The title is a come-on, to give me the chance to say one huge thing to every pastor: You have no idea what ranks as the most important part of your work.
You think you do. You think it’s speaking to the Chamber of Commerce dinner Thursday night. Or helping plan a community Thanksgiving service. Or guest-teaching a class at the seminary. And it may be.
You think it’s that great sermon you preached a couple of weeks back, the glow from which is still warming your memory. The one which brought several new families to join your church. Or, maybe that mission trip to Tanzania last year. Or the revival last month.
Could be. Or not.
The most valuable ministry thing you have done just may be the time you stopped to encourage a homeless man and bought him lunch. Or that time you gave a new family a tour of the church. Or even the prayer you prayed for a missionary family in northern Italy this morning.
You never know.
As the shepherd of the Lord’s flock, you do a thousand things, some requiring great training and consuming huge blocks of your time, and some so tiny and almost trivial you don’t even remember the next day that you did them.
God sees. He knows. And He alone is your Master, Administrator, and Judge. He has His own value system. And His ways are not yours, His thoughts much higher (that would be Isaiah 55).
To Him you answer. Not to a board, not to a committee, and not even to yourself.
“We walk by faith, not by sight” (2 Corinthians 5:7).
Today, it may be a phone conversation with a church member. Tomorrow, it might be the prayer you offer at the public gathering. And the next day, a spontaneous conversation with a stranger in the mall parking lot.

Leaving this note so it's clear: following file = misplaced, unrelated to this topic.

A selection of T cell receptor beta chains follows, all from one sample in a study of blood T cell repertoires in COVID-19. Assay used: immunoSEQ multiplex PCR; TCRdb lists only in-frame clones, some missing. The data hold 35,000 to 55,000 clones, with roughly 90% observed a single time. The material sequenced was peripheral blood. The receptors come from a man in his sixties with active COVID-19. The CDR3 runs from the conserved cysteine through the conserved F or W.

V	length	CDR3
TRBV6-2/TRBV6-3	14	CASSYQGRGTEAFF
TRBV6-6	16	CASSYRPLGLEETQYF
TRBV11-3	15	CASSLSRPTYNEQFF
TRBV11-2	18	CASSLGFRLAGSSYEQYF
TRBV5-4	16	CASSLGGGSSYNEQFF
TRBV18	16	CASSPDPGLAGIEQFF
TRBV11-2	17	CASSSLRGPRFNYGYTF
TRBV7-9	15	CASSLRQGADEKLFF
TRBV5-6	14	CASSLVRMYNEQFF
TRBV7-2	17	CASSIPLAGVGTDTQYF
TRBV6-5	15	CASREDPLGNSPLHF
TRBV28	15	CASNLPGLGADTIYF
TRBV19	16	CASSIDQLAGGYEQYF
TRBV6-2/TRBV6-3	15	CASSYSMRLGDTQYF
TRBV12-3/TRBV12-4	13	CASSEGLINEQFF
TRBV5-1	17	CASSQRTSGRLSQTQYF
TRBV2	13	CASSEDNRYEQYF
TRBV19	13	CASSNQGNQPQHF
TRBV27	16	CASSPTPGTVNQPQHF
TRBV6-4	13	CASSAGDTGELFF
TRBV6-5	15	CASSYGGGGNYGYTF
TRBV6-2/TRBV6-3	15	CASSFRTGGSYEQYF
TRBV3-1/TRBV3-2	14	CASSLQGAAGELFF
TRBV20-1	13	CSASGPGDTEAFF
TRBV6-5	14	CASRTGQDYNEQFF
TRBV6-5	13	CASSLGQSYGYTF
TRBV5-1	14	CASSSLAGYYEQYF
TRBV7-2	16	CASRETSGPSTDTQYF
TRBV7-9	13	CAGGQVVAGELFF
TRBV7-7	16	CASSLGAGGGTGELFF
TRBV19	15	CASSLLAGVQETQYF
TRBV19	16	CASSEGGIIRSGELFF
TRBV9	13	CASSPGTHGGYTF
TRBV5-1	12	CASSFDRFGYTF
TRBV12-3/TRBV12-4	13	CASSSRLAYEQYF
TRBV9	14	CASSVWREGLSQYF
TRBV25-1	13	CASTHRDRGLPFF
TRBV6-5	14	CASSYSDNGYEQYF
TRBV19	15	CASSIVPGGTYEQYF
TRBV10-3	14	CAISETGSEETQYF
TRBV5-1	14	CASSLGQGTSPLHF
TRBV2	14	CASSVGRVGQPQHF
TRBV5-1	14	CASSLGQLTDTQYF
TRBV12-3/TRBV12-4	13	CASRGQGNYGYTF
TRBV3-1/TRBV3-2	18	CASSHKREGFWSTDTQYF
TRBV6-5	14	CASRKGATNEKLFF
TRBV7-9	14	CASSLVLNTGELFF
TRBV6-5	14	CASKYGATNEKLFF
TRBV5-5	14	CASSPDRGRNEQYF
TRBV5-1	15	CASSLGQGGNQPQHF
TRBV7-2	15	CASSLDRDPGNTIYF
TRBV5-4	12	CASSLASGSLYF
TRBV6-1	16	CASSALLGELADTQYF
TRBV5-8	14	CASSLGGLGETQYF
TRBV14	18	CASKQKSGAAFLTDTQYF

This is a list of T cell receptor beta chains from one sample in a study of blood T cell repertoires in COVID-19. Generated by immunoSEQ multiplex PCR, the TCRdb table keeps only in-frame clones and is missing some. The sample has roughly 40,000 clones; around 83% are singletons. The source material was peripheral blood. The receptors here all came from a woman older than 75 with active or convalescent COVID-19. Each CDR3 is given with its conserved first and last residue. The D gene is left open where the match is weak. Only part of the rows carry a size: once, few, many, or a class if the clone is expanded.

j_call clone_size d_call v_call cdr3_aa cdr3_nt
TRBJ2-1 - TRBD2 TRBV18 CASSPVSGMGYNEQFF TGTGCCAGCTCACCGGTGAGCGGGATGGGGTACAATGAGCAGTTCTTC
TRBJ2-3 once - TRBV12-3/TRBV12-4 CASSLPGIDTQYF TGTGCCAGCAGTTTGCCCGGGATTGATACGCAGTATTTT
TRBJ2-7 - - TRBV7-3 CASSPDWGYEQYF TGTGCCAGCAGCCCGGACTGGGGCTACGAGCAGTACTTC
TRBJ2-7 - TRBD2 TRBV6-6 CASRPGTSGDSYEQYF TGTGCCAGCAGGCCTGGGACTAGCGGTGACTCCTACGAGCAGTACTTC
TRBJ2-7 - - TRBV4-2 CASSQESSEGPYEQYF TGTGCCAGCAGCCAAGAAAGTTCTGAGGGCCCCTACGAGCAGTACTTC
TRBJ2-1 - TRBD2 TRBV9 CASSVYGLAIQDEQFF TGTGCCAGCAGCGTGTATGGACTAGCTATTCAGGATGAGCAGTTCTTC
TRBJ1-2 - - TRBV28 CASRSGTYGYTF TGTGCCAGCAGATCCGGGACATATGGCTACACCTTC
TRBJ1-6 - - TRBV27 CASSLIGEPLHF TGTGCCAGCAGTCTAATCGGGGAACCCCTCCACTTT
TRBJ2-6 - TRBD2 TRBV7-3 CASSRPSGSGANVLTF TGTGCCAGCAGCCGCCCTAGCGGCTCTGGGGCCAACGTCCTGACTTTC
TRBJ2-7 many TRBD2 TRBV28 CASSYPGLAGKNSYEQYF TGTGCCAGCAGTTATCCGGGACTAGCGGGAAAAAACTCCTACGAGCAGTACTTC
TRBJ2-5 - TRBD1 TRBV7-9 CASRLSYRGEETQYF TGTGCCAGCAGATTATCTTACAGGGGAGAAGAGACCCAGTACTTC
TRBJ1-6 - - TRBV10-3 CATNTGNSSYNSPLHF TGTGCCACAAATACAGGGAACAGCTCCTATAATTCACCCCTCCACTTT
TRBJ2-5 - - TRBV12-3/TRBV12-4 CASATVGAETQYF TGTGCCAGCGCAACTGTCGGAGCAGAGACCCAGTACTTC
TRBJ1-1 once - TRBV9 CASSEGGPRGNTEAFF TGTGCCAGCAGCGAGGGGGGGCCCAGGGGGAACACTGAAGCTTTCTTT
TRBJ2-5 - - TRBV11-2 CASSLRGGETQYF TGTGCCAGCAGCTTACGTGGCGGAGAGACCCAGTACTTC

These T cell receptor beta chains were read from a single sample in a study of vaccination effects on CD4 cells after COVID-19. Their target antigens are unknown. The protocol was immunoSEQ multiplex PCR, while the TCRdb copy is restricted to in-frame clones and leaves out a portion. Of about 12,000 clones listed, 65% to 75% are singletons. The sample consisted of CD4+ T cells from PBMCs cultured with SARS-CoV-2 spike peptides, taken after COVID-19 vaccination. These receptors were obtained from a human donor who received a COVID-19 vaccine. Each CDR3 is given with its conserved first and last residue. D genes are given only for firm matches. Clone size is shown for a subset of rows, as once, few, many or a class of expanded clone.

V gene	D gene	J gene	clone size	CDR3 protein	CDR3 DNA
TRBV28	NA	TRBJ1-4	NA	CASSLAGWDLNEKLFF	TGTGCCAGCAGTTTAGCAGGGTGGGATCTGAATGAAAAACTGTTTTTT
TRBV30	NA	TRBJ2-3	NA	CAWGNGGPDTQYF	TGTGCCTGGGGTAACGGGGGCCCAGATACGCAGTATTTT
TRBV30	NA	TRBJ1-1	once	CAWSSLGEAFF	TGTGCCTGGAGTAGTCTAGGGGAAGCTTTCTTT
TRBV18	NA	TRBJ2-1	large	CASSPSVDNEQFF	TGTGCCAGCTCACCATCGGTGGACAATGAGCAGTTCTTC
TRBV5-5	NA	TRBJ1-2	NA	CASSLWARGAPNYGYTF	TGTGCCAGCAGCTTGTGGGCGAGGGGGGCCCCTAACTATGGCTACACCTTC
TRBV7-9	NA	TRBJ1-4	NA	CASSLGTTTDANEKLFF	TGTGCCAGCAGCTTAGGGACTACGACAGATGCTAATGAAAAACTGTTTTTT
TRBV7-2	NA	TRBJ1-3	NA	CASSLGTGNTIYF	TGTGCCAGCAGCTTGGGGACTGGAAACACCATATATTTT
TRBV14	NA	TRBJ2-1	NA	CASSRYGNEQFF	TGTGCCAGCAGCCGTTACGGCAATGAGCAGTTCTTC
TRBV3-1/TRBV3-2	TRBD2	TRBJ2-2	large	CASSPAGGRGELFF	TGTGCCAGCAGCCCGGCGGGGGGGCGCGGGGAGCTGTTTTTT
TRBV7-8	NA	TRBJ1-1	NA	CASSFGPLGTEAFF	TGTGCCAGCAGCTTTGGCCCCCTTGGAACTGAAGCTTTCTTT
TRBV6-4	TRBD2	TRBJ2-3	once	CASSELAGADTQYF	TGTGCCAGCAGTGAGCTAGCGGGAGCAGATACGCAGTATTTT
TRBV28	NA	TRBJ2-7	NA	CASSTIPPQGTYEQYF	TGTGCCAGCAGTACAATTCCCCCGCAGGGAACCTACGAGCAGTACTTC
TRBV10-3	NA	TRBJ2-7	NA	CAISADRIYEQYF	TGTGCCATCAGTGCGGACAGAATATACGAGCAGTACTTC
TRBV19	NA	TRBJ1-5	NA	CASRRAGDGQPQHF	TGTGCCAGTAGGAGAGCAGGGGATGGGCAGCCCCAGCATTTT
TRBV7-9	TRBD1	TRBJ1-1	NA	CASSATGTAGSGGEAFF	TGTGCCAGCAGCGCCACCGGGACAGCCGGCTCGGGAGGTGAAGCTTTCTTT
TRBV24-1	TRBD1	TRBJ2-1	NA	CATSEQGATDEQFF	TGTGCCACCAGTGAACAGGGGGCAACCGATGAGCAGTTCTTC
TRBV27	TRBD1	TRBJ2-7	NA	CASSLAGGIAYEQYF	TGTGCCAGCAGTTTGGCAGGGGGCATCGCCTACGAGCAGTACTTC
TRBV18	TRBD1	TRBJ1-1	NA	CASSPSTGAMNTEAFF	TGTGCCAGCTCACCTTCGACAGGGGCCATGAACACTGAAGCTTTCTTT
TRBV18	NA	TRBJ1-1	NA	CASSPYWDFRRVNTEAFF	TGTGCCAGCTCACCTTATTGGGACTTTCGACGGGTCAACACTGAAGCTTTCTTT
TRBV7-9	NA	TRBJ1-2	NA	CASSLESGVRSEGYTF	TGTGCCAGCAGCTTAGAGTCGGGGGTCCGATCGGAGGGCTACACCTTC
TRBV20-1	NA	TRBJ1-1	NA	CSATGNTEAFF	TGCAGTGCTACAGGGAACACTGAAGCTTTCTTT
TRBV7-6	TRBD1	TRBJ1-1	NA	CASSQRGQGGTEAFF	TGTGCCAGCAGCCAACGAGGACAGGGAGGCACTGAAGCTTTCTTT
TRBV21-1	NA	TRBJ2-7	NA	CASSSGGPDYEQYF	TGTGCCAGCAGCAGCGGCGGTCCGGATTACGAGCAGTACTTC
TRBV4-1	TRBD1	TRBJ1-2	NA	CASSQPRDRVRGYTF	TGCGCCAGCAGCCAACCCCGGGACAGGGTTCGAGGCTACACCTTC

God knows. You do not.
It is absolutely essential that we in the ministry stop judging what we did as to “what worked” and “what was wood, hay, and stubble.” We have no idea what God has just done with the little thing we offered.
We do it and go on.
“We see through a glass darkly” (I Corinthians 13).
This article can end here. And maybe it should. So, for those who are rushed, thank you for your attention. Have a great day.
But for the rest of us…
I’m remembering a few moments from my long ministry, any one of which could have been platinum to the Lord in Heaven…or nothing very much. It all depends on what He needed and what He chose to do with me that day. It depends on His will, His evaluation, and a thousand things I’m not aware of. And I’m good with that. He is Lord, and all glory, praise and honor be to Him.
Mostly, we will never see what He did, never know which was “gold, silver, and precious stones,” or otherwise (I Corinthians 13).
1.) I sat in a four-hour deacons meeting in which I was the subject, the defendant, the issue, with the motion on the table being to dismiss me. The rants and raves were pro and con, fierce and wonderful, strangely wrong-headed and divinely Christlike. Meanwhile, I sat there in silence. During that time, I felt the peace of God like never before or since. It was amazing. But I wouldn’t do it again for anything!
So, what did God do with my four hours of silence? I have no idea. (I know how He ended my ministry there and some of what He did afterwards. But have no idea what if anything He did with those four hours of sweet silence. It’s very possible that when it’s all over, the Lord may say that “this was your finest hour.”)